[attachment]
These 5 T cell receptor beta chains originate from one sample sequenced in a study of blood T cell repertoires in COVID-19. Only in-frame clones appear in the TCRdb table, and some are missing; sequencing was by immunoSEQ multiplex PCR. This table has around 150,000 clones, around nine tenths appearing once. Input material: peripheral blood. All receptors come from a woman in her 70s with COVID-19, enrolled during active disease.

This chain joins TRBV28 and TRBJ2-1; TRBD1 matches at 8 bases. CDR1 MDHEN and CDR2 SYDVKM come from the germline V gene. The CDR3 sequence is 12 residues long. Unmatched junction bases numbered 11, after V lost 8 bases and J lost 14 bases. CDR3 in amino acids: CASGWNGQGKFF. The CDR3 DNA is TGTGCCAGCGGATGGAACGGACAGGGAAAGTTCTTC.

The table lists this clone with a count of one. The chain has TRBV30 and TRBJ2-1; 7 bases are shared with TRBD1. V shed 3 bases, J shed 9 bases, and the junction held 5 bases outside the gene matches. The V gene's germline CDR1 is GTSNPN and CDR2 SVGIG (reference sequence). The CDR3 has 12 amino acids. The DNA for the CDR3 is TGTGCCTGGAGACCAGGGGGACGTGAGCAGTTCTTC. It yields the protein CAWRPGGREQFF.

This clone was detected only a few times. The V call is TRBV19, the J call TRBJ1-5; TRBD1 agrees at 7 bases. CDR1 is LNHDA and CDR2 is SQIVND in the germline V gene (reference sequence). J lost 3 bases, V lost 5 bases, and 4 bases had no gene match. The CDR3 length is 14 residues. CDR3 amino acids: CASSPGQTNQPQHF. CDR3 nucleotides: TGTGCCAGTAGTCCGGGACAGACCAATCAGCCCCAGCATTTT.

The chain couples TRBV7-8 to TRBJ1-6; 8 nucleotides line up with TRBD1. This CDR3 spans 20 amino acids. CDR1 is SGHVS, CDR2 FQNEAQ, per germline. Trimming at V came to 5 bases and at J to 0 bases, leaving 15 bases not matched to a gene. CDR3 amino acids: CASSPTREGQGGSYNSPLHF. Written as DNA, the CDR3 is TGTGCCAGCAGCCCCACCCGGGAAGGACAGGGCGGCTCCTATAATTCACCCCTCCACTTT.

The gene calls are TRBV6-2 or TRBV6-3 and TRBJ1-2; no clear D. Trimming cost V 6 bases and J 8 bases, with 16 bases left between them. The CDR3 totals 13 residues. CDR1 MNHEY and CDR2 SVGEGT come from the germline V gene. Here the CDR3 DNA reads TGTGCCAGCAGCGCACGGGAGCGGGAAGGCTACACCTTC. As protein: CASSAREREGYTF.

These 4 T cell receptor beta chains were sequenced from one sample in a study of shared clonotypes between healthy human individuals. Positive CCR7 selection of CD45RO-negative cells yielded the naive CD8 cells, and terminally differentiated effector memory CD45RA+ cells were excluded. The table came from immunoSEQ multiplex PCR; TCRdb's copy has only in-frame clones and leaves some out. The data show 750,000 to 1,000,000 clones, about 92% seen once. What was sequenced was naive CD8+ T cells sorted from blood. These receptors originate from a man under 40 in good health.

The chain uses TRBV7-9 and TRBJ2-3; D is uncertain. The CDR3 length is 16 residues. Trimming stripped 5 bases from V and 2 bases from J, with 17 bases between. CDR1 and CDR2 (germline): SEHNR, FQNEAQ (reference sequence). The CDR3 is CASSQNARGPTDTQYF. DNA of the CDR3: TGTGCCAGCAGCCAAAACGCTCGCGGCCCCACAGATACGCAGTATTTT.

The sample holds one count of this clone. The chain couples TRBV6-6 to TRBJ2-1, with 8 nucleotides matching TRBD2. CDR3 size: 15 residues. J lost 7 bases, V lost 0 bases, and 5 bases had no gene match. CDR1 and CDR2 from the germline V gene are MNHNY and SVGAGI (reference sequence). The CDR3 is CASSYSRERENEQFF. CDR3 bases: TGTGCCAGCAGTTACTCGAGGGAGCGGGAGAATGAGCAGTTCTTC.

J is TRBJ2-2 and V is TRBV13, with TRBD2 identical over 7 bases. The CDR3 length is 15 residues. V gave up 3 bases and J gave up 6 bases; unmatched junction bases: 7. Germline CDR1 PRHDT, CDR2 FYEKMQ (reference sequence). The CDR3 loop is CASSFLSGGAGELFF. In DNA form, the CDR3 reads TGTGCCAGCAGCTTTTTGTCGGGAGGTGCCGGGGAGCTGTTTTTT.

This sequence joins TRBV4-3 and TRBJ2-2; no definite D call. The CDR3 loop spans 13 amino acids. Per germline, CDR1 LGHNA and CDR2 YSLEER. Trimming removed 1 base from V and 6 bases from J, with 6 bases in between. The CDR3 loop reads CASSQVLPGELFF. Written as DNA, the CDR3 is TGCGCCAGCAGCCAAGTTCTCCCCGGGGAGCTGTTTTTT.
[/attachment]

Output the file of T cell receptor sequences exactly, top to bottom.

These 5 T cell receptor beta chains originate from one sample sequenced in a study of blood T cell repertoires in COVID-19. Only in-frame clones appear in the TCRdb table, and some are missing; sequencing was by immunoSEQ multiplex PCR. This table has around 150,000 clones, around nine tenths appearing once. Input material: peripheral blood. All receptors come from a woman in her 70s with COVID-19, enrolled during active disease.

This chain joins TRBV28 and TRBJ2-1; TRBD1 matches at 8 bases. CDR1 MDHEN and CDR2 SYDVKM come from the germline V gene. The CDR3 sequence is 12 residues long. Unmatched junction bases numbered 11, after V lost 8 bases and J lost 14 bases. CDR3 in amino acids: CASGWNGQGKFF. The CDR3 DNA is TGTGCCAGCGGATGGAACGGACAGGGAAAGTTCTTC.

The table lists this clone with a count of one. The chain has TRBV30 and TRBJ2-1; 7 bases are shared with TRBD1. V shed 3 bases, J shed 9 bases, and the junction held 5 bases outside the gene matches. The V gene's germline CDR1 is GTSNPN and CDR2 SVGIG (reference sequence). The CDR3 has 12 amino acids. The DNA for the CDR3 is TGTGCCTGGAGACCAGGGGGACGTGAGCAGTTCTTC. It yields the protein CAWRPGGREQFF.

This clone was detected only a few times. The V call is TRBV19, the J call TRBJ1-5; TRBD1 agrees at 7 bases. CDR1 is LNHDA and CDR2 is SQIVND in the germline V gene (reference sequence). J lost 3 bases, V lost 5 bases, and 4 bases had no gene match. The CDR3 length is 14 residues. CDR3 amino acids: CASSPGQTNQPQHF. CDR3 nucleotides: TGTGCCAGTAGTCCGGGACAGACCAATCAGCCCCAGCATTTT.

The chain couples TRBV7-8 to TRBJ1-6; 8 nucleotides line up with TRBD1. This CDR3 spans 20 amino acids. CDR1 is SGHVS, CDR2 FQNEAQ, per germline. Trimming at V came to 5 bases and at J to 0 bases, leaving 15 bases not matched to a gene. CDR3 amino acids: CASSPTREGQGGSYNSPLHF. Written as DNA, the CDR3 is TGTGCCAGCAGCCCCACCCGGGAAGGACAGGGCGGCTCCTATAATTCACCCCTCCACTTT.

The gene calls are TRBV6-2 or TRBV6-3 and TRBJ1-2; no clear D. Trimming cost V 6 bases and J 8 bases, with 16 bases left between them. The CDR3 totals 13 residues. CDR1 MNHEY and CDR2 SVGEGT come from the germline V gene. Here the CDR3 DNA reads TGTGCCAGCAGCGCACGGGAGCGGGAAGGCTACACCTTC. As protein: CASSAREREGYTF.

These 4 T cell receptor beta chains were sequenced from one sample in a study of shared clonotypes between healthy human individuals. Positive CCR7 selection of CD45RO-negative cells yielded the naive CD8 cells, and terminally differentiated effector memory CD45RA+ cells were excluded. The table came from immunoSEQ multiplex PCR; TCRdb's copy has only in-frame clones and leaves some out. The data show 750,000 to 1,000,000 clones, about 92% seen once. What was sequenced was naive CD8+ T cells sorted from blood. These receptors originate from a man under 40 in good health.

The chain uses TRBV7-9 and TRBJ2-3; D is uncertain. The CDR3 length is 16 residues. Trimming stripped 5 bases from V and 2 bases from J, with 17 bases between. CDR1 and CDR2 (germline): SEHNR, FQNEAQ (reference sequence). The CDR3 is CASSQNARGPTDTQYF. DNA of the CDR3: TGTGCCAGCAGCCAAAACGCTCGCGGCCCCACAGATACGCAGTATTTT.

The sample holds one count of this clone. The chain couples TRBV6-6 to TRBJ2-1, with 8 nucleotides matching TRBD2. CDR3 size: 15 residues. J lost 7 bases, V lost 0 bases, and 5 bases had no gene match. CDR1 and CDR2 from the germline V gene are MNHNY and SVGAGI (reference sequence). The CDR3 is CASSYSRERENEQFF. CDR3 bases: TGTGCCAGCAGTTACTCGAGGGAGCGGGAGAATGAGCAGTTCTTC.

J is TRBJ2-2 and V is TRBV13, with TRBD2 identical over 7 bases. The CDR3 length is 15 residues. V gave up 3 bases and J gave up 6 bases; unmatched junction bases: 7. Germline CDR1 PRHDT, CDR2 FYEKMQ (reference sequence). The CDR3 loop is CASSFLSGGAGELFF. In DNA form, the CDR3 reads TGTGCCAGCAGCTTTTTGTCGGGAGGTGCCGGGGAGCTGTTTTTT.

This sequence joins TRBV4-3 and TRBJ2-2; no definite D call. The CDR3 loop spans 13 amino acids. Per germline, CDR1 LGHNA and CDR2 YSLEER. Trimming removed 1 base from V and 6 bases from J, with 6 bases in between. The CDR3 loop reads CASSQVLPGELFF. Written as DNA, the CDR3 is TGCGCCAGCAGCCAAGTTCTCCCCGGGGAGCTGTTTTTT.